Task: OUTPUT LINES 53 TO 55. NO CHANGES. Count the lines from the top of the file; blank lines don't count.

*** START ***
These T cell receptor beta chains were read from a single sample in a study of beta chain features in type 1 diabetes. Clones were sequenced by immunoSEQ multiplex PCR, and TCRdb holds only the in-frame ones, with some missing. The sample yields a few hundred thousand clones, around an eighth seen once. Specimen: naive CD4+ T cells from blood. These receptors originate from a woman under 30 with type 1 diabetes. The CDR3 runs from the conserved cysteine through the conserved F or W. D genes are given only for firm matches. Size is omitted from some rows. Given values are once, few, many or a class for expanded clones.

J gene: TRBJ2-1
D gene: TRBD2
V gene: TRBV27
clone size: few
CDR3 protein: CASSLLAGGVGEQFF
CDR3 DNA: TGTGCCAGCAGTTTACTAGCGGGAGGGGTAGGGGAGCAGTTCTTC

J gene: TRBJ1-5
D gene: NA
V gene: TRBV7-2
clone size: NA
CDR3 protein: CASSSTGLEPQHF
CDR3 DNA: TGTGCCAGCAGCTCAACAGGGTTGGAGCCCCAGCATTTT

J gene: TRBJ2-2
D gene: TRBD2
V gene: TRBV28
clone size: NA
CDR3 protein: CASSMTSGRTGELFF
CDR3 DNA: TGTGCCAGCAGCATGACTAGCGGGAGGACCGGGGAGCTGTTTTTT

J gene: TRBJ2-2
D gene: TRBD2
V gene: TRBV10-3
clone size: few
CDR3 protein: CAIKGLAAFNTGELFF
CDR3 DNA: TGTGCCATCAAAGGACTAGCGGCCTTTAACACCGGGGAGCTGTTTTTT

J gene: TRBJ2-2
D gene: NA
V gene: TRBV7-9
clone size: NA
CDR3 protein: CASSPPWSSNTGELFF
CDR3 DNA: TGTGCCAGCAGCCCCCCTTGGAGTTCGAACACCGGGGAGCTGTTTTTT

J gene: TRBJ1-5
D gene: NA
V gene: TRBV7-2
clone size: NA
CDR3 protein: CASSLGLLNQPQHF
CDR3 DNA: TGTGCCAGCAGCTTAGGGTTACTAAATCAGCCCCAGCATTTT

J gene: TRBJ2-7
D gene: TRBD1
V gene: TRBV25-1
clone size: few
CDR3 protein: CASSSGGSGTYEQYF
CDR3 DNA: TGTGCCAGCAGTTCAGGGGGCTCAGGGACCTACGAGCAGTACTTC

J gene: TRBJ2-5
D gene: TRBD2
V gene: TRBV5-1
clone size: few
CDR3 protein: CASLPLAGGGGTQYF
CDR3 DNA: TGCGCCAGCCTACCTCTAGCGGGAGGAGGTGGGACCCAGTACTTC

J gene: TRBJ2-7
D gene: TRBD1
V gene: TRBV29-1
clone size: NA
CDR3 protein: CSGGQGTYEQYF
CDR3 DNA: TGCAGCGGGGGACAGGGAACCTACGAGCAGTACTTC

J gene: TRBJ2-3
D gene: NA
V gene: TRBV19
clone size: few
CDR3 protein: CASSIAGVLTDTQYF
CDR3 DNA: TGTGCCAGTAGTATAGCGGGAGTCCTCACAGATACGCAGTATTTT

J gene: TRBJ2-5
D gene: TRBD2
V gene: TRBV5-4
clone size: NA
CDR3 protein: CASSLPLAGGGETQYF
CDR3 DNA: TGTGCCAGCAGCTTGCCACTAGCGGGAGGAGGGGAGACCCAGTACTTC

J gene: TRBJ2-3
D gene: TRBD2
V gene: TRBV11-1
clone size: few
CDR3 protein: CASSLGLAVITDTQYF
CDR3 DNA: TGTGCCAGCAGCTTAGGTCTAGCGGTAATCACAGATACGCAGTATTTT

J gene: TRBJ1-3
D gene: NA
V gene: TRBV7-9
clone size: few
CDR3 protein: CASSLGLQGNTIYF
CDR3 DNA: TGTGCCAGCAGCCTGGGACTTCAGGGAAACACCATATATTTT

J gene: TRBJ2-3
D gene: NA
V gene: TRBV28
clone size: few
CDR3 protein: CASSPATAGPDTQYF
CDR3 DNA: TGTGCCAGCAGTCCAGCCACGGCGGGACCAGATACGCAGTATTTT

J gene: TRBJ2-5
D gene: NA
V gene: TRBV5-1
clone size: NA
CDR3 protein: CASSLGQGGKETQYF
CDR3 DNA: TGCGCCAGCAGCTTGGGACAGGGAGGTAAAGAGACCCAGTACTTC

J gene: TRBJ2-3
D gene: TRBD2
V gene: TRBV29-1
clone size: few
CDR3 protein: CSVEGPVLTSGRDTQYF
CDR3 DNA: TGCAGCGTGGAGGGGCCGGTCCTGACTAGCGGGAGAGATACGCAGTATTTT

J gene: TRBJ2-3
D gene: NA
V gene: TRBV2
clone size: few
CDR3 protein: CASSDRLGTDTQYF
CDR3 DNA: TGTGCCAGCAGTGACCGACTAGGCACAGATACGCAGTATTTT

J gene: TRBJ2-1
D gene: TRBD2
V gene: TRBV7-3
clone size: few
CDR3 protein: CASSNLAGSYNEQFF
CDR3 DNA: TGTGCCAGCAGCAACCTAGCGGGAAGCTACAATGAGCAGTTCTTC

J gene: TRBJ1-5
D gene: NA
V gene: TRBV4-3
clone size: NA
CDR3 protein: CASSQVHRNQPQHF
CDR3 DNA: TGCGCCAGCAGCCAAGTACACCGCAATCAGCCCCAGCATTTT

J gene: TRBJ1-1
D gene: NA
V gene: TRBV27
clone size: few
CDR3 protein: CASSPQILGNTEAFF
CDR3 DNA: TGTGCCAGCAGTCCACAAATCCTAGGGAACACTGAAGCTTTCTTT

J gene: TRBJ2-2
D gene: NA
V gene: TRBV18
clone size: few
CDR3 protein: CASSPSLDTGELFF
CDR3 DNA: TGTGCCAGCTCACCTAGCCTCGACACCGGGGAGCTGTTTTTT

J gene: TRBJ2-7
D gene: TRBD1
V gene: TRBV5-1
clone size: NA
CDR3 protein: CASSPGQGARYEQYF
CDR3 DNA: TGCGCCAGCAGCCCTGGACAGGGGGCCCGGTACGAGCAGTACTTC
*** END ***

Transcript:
clone size: NA
CDR3 protein: CSGGQGTYEQYF
CDR3 DNA: TGCAGCGGGGGACAGGGAACCTACGAGCAGTACTTC